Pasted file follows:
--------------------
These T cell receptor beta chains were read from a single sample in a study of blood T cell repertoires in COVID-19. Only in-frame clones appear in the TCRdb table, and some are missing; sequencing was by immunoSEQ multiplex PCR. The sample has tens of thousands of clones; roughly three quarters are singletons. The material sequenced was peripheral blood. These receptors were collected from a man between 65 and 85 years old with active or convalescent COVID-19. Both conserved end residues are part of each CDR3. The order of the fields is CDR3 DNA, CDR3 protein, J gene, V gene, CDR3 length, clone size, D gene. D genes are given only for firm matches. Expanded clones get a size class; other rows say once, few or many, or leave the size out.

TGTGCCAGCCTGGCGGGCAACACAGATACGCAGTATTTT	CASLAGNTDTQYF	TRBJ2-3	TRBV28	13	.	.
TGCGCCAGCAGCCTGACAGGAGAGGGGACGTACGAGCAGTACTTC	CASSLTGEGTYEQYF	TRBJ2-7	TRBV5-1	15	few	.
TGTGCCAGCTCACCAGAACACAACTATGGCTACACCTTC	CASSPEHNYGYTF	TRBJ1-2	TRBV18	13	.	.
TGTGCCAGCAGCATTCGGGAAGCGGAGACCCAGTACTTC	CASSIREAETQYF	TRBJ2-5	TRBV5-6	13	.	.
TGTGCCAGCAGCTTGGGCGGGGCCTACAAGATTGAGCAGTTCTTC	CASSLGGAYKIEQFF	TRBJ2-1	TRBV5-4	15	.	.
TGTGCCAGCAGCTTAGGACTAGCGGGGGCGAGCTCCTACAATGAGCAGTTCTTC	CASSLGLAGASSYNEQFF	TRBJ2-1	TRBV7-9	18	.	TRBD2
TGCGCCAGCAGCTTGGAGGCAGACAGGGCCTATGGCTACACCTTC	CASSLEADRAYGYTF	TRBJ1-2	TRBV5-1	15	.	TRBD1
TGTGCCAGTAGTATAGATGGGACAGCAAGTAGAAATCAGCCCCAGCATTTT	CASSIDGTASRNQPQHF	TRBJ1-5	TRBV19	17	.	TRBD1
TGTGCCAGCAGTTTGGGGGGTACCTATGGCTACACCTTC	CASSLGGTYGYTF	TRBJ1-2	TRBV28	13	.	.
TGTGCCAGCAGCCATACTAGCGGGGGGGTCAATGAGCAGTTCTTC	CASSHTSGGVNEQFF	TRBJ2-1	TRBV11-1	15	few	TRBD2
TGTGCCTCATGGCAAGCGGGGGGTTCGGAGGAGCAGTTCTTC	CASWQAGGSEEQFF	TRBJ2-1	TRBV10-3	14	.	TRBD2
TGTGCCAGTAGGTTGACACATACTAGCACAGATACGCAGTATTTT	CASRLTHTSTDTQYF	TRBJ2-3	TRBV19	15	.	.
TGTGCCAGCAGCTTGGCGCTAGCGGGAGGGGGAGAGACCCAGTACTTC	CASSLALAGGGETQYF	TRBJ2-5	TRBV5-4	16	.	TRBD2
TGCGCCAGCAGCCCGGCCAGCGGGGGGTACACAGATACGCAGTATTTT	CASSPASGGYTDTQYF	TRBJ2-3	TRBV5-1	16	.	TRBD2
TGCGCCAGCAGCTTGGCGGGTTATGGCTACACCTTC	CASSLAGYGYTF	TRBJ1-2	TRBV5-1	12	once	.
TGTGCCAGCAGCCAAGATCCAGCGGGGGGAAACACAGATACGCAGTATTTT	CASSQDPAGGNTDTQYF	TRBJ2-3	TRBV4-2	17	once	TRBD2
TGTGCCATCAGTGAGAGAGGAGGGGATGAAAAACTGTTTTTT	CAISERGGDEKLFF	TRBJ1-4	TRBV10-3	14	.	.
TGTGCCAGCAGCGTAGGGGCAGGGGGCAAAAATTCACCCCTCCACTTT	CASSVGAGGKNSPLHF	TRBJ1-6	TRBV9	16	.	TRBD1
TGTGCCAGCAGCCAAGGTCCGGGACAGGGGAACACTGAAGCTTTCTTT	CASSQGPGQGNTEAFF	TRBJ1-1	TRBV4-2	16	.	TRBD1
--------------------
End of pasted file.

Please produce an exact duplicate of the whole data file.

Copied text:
These T cell receptor beta chains were read from a single sample in a study of blood T cell repertoires in COVID-19. Only in-frame clones appear in the TCRdb table, and some are missing; sequencing was by immunoSEQ multiplex PCR. The sample has tens of thousands of clones; roughly three quarters are singletons. The material sequenced was peripheral blood. These receptors were collected from a man between 65 and 85 years old with active or convalescent COVID-19. Both conserved end residues are part of each CDR3. The order of the fields is CDR3 DNA, CDR3 protein, J gene, V gene, CDR3 length, clone size, D gene. D genes are given only for firm matches. Expanded clones get a size class; other rows say once, few or many, or leave the size out.

TGTGCCAGCCTGGCGGGCAACACAGATACGCAGTATTTT	CASLAGNTDTQYF	TRBJ2-3	TRBV28	13	.	.
TGCGCCAGCAGCCTGACAGGAGAGGGGACGTACGAGCAGTACTTC	CASSLTGEGTYEQYF	TRBJ2-7	TRBV5-1	15	few	.
TGTGCCAGCTCACCAGAACACAACTATGGCTACACCTTC	CASSPEHNYGYTF	TRBJ1-2	TRBV18	13	.	.
TGTGCCAGCAGCATTCGGGAAGCGGAGACCCAGTACTTC	CASSIREAETQYF	TRBJ2-5	TRBV5-6	13	.	.
TGTGCCAGCAGCTTGGGCGGGGCCTACAAGATTGAGCAGTTCTTC	CASSLGGAYKIEQFF	TRBJ2-1	TRBV5-4	15	.	.
TGTGCCAGCAGCTTAGGACTAGCGGGGGCGAGCTCCTACAATGAGCAGTTCTTC	CASSLGLAGASSYNEQFF	TRBJ2-1	TRBV7-9	18	.	TRBD2
TGCGCCAGCAGCTTGGAGGCAGACAGGGCCTATGGCTACACCTTC	CASSLEADRAYGYTF	TRBJ1-2	TRBV5-1	15	.	TRBD1
TGTGCCAGTAGTATAGATGGGACAGCAAGTAGAAATCAGCCCCAGCATTTT	CASSIDGTASRNQPQHF	TRBJ1-5	TRBV19	17	.	TRBD1
TGTGCCAGCAGTTTGGGGGGTACCTATGGCTACACCTTC	CASSLGGTYGYTF	TRBJ1-2	TRBV28	13	.	.
TGTGCCAGCAGCCATACTAGCGGGGGGGTCAATGAGCAGTTCTTC	CASSHTSGGVNEQFF	TRBJ2-1	TRBV11-1	15	few	TRBD2
TGTGCCTCATGGCAAGCGGGGGGTTCGGAGGAGCAGTTCTTC	CASWQAGGSEEQFF	TRBJ2-1	TRBV10-3	14	.	TRBD2
TGTGCCAGTAGGTTGACACATACTAGCACAGATACGCAGTATTTT	CASRLTHTSTDTQYF	TRBJ2-3	TRBV19	15	.	.
TGTGCCAGCAGCTTGGCGCTAGCGGGAGGGGGAGAGACCCAGTACTTC	CASSLALAGGGETQYF	TRBJ2-5	TRBV5-4	16	.	TRBD2
TGCGCCAGCAGCCCGGCCAGCGGGGGGTACACAGATACGCAGTATTTT	CASSPASGGYTDTQYF	TRBJ2-3	TRBV5-1	16	.	TRBD2
TGCGCCAGCAGCTTGGCGGGTTATGGCTACACCTTC	CASSLAGYGYTF	TRBJ1-2	TRBV5-1	12	once	.
TGTGCCAGCAGCCAAGATCCAGCGGGGGGAAACACAGATACGCAGTATTTT	CASSQDPAGGNTDTQYF	TRBJ2-3	TRBV4-2	17	once	TRBD2
TGTGCCATCAGTGAGAGAGGAGGGGATGAAAAACTGTTTTTT	CAISERGGDEKLFF	TRBJ1-4	TRBV10-3	14	.	.
TGTGCCAGCAGCGTAGGGGCAGGGGGCAAAAATTCACCCCTCCACTTT	CASSVGAGGKNSPLHF	TRBJ1-6	TRBV9	16	.	TRBD1
TGTGCCAGCAGCCAAGGTCCGGGACAGGGGAACACTGAAGCTTTCTTT	CASSQGPGQGNTEAFF	TRBJ1-1	TRBV4-2	16	.	TRBD1